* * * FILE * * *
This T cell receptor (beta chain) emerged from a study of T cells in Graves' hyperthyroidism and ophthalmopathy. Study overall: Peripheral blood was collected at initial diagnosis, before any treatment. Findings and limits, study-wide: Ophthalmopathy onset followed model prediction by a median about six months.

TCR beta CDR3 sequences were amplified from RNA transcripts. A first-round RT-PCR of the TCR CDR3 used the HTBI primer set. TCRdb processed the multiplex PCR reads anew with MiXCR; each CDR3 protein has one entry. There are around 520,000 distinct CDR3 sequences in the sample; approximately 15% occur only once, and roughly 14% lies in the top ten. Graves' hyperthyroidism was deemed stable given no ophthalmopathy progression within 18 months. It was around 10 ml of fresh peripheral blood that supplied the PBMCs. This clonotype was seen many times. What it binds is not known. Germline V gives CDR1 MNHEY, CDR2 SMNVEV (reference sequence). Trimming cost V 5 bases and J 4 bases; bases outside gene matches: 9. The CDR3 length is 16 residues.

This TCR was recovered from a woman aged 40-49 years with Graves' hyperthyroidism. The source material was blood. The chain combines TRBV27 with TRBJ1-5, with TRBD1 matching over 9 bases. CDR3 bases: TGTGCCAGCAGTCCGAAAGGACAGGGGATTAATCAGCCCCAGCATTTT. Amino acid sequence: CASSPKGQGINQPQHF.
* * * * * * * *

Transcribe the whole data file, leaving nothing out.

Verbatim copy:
This T cell receptor (beta chain) emerged from a study of T cells in Graves' hyperthyroidism and ophthalmopathy. Study overall: Peripheral blood was collected at initial diagnosis, before any treatment. Findings and limits, study-wide: Ophthalmopathy onset followed model prediction by a median about six months.

TCR beta CDR3 sequences were amplified from RNA transcripts. A first-round RT-PCR of the TCR CDR3 used the HTBI primer set. TCRdb processed the multiplex PCR reads anew with MiXCR; each CDR3 protein has one entry. There are around 520,000 distinct CDR3 sequences in the sample; approximately 15% occur only once, and roughly 14% lies in the top ten. Graves' hyperthyroidism was deemed stable given no ophthalmopathy progression within 18 months. It was around 10 ml of fresh peripheral blood that supplied the PBMCs. This clonotype was seen many times. What it binds is not known. Germline V gives CDR1 MNHEY, CDR2 SMNVEV (reference sequence). Trimming cost V 5 bases and J 4 bases; bases outside gene matches: 9. The CDR3 length is 16 residues.

This TCR was recovered from a woman aged 40-49 years with Graves' hyperthyroidism. The source material was blood. The chain combines TRBV27 with TRBJ1-5, with TRBD1 matching over 9 bases. CDR3 bases: TGTGCCAGCAGTCCGAAAGGACAGGGGATTAATCAGCCCCAGCATTTT. Amino acid sequence: CASSPKGQGINQPQHF.